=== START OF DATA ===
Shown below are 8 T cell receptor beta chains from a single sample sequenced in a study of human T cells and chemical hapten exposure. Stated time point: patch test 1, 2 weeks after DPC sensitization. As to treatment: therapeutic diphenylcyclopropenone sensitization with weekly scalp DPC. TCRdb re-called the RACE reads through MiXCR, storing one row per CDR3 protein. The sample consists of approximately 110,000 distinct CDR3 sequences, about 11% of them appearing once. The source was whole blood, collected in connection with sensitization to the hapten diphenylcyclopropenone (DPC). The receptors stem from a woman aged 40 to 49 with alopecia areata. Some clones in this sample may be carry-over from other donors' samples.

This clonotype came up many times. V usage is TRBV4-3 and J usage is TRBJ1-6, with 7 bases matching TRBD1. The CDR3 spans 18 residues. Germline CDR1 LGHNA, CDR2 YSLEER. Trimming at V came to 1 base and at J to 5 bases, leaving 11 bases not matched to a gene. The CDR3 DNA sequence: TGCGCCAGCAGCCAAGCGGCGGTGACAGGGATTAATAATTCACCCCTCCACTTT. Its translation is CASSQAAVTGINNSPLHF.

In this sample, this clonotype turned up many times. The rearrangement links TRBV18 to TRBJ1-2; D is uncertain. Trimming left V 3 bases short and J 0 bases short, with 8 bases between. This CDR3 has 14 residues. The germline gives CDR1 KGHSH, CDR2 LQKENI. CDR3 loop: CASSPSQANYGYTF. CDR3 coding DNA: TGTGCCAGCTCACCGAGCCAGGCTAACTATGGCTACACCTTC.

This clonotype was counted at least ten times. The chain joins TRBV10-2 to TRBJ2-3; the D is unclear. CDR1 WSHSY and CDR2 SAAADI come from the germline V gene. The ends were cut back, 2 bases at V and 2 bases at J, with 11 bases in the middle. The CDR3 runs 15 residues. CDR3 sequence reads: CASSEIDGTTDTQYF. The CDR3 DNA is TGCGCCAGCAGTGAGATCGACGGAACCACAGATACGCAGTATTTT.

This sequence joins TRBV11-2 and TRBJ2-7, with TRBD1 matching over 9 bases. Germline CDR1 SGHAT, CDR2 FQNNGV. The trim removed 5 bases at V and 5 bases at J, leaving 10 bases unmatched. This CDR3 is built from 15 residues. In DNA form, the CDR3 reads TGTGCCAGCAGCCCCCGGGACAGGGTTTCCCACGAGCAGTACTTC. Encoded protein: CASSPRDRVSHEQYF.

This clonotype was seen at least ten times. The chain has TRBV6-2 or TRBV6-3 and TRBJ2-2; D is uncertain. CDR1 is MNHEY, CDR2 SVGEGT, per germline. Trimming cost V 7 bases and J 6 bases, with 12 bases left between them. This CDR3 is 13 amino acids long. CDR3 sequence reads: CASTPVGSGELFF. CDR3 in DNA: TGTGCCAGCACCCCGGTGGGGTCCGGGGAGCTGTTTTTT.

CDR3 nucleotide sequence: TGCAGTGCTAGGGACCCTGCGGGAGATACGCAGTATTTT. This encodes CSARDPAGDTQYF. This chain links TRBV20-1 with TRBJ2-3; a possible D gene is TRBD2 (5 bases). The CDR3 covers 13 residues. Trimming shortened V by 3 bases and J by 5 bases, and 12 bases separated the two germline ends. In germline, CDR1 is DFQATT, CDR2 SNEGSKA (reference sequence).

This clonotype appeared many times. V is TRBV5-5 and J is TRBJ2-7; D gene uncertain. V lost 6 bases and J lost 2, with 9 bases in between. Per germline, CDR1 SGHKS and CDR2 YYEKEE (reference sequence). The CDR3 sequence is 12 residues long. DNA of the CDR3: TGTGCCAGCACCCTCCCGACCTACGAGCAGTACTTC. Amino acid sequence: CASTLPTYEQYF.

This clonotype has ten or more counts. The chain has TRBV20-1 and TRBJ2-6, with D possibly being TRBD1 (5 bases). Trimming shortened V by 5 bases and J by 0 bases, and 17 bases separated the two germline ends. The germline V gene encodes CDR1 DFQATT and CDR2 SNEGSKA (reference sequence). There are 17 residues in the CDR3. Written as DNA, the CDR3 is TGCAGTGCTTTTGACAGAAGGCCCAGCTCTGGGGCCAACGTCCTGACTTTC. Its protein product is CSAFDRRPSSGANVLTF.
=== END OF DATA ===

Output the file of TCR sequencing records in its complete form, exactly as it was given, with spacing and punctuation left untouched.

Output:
Shown below are 8 T cell receptor beta chains from a single sample sequenced in a study of human T cells and chemical hapten exposure. Stated time point: patch test 1, 2 weeks after DPC sensitization. As to treatment: therapeutic diphenylcyclopropenone sensitization with weekly scalp DPC. TCRdb re-called the RACE reads through MiXCR, storing one row per CDR3 protein. The sample consists of approximately 110,000 distinct CDR3 sequences, about 11% of them appearing once. The source was whole blood, collected in connection with sensitization to the hapten diphenylcyclopropenone (DPC). The receptors stem from a woman aged 40 to 49 with alopecia areata. Some clones in this sample may be carry-over from other donors' samples.

This clonotype came up many times. V usage is TRBV4-3 and J usage is TRBJ1-6, with 7 bases matching TRBD1. The CDR3 spans 18 residues. Germline CDR1 LGHNA, CDR2 YSLEER. Trimming at V came to 1 base and at J to 5 bases, leaving 11 bases not matched to a gene. The CDR3 DNA sequence: TGCGCCAGCAGCCAAGCGGCGGTGACAGGGATTAATAATTCACCCCTCCACTTT. Its translation is CASSQAAVTGINNSPLHF.

In this sample, this clonotype turned up many times. The rearrangement links TRBV18 to TRBJ1-2; D is uncertain. Trimming left V 3 bases short and J 0 bases short, with 8 bases between. This CDR3 has 14 residues. The germline gives CDR1 KGHSH, CDR2 LQKENI. CDR3 loop: CASSPSQANYGYTF. CDR3 coding DNA: TGTGCCAGCTCACCGAGCCAGGCTAACTATGGCTACACCTTC.

This clonotype was counted at least ten times. The chain joins TRBV10-2 to TRBJ2-3; the D is unclear. CDR1 WSHSY and CDR2 SAAADI come from the germline V gene. The ends were cut back, 2 bases at V and 2 bases at J, with 11 bases in the middle. The CDR3 runs 15 residues. CDR3 sequence reads: CASSEIDGTTDTQYF. The CDR3 DNA is TGCGCCAGCAGTGAGATCGACGGAACCACAGATACGCAGTATTTT.

This sequence joins TRBV11-2 and TRBJ2-7, with TRBD1 matching over 9 bases. Germline CDR1 SGHAT, CDR2 FQNNGV. The trim removed 5 bases at V and 5 bases at J, leaving 10 bases unmatched. This CDR3 is built from 15 residues. In DNA form, the CDR3 reads TGTGCCAGCAGCCCCCGGGACAGGGTTTCCCACGAGCAGTACTTC. Encoded protein: CASSPRDRVSHEQYF.

This clonotype was seen at least ten times. The chain has TRBV6-2 or TRBV6-3 and TRBJ2-2; D is uncertain. CDR1 is MNHEY, CDR2 SVGEGT, per germline. Trimming cost V 7 bases and J 6 bases, with 12 bases left between them. This CDR3 is 13 amino acids long. CDR3 sequence reads: CASTPVGSGELFF. CDR3 in DNA: TGTGCCAGCACCCCGGTGGGGTCCGGGGAGCTGTTTTTT.

CDR3 nucleotide sequence: TGCAGTGCTAGGGACCCTGCGGGAGATACGCAGTATTTT. This encodes CSARDPAGDTQYF. This chain links TRBV20-1 with TRBJ2-3; a possible D gene is TRBD2 (5 bases). The CDR3 covers 13 residues. Trimming shortened V by 3 bases and J by 5 bases, and 12 bases separated the two germline ends. In germline, CDR1 is DFQATT, CDR2 SNEGSKA (reference sequence).

This clonotype appeared many times. V is TRBV5-5 and J is TRBJ2-7; D gene uncertain. V lost 6 bases and J lost 2, with 9 bases in between. Per germline, CDR1 SGHKS and CDR2 YYEKEE (reference sequence). The CDR3 sequence is 12 residues long. DNA of the CDR3: TGTGCCAGCACCCTCCCGACCTACGAGCAGTACTTC. Amino acid sequence: CASTLPTYEQYF.

This clonotype has ten or more counts. The chain has TRBV20-1 and TRBJ2-6, with D possibly being TRBD1 (5 bases). Trimming shortened V by 5 bases and J by 0 bases, and 17 bases separated the two germline ends. The germline V gene encodes CDR1 DFQATT and CDR2 SNEGSKA (reference sequence). There are 17 residues in the CDR3. Written as DNA, the CDR3 is TGCAGTGCTTTTGACAGAAGGCCCAGCTCTGGGGCCAACGTCCTGACTTTC. Its protein product is CSAFDRRPSSGANVLTF.